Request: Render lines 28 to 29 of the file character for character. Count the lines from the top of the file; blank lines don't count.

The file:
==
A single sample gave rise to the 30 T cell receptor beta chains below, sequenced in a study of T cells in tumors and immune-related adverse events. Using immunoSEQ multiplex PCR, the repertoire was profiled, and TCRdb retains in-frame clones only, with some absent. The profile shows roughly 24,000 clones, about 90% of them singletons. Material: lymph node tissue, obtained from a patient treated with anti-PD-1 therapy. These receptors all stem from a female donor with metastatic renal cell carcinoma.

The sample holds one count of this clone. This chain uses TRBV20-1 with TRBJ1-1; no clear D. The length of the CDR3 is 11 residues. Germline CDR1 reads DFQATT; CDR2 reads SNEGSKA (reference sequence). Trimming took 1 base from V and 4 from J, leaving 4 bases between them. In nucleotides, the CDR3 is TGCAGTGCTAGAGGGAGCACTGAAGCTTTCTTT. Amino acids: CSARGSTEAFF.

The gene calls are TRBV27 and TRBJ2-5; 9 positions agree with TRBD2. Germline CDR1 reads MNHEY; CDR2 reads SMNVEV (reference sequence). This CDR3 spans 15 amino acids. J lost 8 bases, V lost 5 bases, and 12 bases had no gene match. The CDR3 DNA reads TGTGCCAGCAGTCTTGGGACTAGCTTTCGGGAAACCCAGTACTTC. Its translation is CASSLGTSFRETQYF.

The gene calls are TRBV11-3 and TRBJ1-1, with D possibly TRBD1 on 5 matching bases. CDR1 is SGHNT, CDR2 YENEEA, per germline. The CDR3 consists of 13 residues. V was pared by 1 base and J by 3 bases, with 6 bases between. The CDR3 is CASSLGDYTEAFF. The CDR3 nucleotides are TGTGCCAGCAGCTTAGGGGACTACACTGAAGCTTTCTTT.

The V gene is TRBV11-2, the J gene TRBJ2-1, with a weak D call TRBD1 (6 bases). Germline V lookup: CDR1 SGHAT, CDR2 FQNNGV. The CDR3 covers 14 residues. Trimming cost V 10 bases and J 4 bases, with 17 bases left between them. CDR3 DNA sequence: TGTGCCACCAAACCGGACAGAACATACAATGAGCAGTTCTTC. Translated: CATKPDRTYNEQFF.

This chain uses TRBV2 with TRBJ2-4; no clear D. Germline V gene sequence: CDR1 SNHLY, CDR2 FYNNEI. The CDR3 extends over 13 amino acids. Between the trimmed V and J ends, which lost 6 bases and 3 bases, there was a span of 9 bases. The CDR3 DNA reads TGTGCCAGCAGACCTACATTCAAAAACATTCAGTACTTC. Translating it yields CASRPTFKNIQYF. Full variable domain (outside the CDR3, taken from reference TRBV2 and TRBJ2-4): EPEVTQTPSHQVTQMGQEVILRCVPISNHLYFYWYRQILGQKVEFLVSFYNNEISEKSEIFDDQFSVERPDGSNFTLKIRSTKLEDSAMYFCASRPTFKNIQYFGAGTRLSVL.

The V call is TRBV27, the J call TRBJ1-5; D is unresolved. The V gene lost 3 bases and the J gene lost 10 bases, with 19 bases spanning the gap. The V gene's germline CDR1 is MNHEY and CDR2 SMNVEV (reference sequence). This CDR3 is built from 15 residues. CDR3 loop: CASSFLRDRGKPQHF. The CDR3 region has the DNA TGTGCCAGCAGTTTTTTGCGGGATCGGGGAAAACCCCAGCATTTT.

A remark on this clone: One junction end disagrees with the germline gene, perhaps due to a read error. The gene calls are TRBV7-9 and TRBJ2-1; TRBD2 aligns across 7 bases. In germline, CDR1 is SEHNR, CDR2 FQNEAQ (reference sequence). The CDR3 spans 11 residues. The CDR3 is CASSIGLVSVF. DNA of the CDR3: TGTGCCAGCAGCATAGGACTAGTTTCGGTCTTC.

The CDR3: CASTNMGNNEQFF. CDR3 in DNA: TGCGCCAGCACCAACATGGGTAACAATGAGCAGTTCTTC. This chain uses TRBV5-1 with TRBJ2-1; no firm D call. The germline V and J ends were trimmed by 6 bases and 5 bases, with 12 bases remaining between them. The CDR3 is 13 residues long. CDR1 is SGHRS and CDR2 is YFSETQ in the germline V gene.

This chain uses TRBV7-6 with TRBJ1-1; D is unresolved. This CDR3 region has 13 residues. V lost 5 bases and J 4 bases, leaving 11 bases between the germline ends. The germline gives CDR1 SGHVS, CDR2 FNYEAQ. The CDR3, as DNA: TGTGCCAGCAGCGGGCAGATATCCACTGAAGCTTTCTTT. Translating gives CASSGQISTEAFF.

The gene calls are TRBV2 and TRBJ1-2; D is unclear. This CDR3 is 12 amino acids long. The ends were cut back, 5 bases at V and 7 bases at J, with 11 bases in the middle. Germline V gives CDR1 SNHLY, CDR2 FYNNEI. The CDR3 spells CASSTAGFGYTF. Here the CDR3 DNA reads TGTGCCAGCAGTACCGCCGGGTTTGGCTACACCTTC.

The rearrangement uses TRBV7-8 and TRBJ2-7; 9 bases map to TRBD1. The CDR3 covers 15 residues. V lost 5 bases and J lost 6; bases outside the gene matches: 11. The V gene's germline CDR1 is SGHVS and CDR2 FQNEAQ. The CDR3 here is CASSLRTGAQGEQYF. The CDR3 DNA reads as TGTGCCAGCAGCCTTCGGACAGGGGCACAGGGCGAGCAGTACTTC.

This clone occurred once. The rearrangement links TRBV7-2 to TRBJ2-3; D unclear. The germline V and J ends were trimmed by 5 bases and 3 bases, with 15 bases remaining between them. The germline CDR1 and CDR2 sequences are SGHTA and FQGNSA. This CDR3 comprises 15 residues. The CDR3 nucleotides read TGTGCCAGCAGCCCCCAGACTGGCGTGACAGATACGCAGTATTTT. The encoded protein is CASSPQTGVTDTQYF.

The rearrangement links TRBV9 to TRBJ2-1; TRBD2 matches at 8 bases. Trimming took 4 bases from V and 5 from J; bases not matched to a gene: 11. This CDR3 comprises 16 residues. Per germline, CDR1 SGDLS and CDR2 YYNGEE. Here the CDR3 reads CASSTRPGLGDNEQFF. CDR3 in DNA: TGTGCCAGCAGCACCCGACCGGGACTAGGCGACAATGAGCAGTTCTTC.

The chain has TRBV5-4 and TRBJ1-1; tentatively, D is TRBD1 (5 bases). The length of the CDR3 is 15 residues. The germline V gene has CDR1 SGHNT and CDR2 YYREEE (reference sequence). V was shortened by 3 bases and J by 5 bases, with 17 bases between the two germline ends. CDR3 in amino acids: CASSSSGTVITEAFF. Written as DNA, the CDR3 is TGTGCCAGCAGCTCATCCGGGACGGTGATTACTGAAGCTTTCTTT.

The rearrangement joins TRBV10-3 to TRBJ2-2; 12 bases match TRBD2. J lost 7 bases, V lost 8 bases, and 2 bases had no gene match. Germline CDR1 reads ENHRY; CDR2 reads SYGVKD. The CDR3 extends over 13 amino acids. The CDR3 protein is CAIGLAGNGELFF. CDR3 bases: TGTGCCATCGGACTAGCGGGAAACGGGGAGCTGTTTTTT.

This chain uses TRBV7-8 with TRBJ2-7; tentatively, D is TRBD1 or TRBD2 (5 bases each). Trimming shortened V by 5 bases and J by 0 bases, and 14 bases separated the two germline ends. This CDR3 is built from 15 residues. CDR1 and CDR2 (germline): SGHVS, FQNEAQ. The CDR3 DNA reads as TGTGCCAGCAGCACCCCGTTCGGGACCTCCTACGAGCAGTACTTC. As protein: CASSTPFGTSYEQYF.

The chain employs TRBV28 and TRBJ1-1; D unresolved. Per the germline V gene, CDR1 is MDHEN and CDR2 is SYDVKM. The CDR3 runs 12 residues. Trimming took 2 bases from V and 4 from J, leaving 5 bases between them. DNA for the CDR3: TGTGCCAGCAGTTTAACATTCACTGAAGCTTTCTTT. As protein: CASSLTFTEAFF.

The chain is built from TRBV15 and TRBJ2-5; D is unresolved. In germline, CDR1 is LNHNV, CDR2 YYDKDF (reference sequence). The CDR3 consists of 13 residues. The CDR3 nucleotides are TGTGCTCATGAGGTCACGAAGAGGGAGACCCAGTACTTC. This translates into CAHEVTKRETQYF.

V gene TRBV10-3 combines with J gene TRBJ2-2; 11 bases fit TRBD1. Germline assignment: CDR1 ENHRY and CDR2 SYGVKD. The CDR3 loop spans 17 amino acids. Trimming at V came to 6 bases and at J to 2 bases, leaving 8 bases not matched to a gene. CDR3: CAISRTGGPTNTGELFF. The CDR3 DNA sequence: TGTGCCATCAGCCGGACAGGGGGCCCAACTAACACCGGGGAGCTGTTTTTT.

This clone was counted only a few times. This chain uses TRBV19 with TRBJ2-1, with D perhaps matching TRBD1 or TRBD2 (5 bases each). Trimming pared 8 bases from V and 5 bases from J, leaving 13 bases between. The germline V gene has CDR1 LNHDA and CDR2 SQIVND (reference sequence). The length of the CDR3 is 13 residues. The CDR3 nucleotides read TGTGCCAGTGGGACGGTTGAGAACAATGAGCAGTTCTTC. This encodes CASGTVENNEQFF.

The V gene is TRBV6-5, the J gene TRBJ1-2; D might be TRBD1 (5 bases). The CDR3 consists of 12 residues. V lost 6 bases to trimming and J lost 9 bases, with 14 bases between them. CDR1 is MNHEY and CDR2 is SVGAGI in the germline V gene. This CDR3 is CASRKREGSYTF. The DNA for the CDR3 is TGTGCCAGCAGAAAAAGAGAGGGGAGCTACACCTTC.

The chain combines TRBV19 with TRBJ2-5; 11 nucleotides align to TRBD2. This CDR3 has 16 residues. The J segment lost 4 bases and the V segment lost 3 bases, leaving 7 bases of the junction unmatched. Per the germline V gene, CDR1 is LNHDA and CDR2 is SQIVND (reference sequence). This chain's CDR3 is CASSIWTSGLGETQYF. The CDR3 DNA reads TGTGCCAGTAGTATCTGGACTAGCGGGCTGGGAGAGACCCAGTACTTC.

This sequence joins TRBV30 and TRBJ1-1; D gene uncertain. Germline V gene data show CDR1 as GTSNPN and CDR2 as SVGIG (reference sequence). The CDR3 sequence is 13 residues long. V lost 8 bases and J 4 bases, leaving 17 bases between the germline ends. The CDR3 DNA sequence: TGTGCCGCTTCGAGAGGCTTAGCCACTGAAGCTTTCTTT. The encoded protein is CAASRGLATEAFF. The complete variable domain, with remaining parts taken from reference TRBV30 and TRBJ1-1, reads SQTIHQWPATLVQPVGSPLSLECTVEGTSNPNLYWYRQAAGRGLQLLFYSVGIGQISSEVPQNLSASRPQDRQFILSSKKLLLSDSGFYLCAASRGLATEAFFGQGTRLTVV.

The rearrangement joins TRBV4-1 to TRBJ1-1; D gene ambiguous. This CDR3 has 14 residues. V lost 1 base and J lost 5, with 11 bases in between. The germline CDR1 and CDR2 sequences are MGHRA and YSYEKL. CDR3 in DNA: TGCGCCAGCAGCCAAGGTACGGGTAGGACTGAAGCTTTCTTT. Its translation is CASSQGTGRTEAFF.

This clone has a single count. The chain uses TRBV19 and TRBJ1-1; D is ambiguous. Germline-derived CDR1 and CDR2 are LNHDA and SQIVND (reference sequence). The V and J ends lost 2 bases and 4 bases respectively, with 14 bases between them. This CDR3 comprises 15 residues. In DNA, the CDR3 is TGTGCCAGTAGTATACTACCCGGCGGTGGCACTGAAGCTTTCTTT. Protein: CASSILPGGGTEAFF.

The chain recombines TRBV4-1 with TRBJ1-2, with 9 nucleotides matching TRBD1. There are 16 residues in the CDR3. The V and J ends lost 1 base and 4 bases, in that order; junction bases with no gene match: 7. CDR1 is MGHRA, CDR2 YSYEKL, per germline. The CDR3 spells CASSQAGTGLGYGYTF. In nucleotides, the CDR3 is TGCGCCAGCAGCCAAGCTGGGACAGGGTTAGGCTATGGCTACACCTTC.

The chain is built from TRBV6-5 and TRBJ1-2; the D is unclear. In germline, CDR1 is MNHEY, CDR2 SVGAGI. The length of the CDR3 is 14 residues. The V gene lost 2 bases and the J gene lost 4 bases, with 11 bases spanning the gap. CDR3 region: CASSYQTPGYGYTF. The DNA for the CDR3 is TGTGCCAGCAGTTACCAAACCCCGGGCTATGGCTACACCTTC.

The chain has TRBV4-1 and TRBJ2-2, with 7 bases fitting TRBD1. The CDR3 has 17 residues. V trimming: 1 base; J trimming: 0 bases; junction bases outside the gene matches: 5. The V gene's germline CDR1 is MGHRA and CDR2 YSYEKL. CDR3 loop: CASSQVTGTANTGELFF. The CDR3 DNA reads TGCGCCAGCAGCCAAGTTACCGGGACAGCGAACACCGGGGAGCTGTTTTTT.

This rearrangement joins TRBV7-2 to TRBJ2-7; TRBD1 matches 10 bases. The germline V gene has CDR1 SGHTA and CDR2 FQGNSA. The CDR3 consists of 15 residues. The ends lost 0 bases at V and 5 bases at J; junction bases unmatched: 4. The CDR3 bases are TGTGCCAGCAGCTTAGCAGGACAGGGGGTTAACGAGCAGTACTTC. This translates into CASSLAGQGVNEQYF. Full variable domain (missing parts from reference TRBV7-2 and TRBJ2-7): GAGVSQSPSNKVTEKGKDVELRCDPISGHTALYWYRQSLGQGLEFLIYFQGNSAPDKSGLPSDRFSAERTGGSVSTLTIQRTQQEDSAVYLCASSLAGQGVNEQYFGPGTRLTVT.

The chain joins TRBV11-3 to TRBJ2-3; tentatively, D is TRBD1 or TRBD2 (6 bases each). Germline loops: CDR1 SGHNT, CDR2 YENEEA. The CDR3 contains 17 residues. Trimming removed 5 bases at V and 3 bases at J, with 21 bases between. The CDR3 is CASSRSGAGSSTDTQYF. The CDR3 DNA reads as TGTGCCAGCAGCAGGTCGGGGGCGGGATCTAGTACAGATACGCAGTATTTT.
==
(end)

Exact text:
The chain is built from TRBV6-5 and TRBJ1-2; the D is unclear. In germline, CDR1 is MNHEY, CDR2 SVGAGI. The length of the CDR3 is 14 residues. The V gene lost 2 bases and the J gene lost 4 bases, with 11 bases spanning the gap. CDR3 region: CASSYQTPGYGYTF. The DNA for the CDR3 is TGTGCCAGCAGTTACCAAACCCCGGGCTATGGCTACACCTTC.

The chain has TRBV4-1 and TRBJ2-2, with 7 bases fitting TRBD1. The CDR3 has 17 residues. V trimming: 1 base; J trimming: 0 bases; junction bases outside the gene matches: 5. The V gene's germline CDR1 is MGHRA and CDR2 YSYEKL. CDR3 loop: CASSQVTGTANTGELFF. The CDR3 DNA reads TGCGCCAGCAGCCAAGTTACCGGGACAGCGAACACCGGGGAGCTGTTTTTT.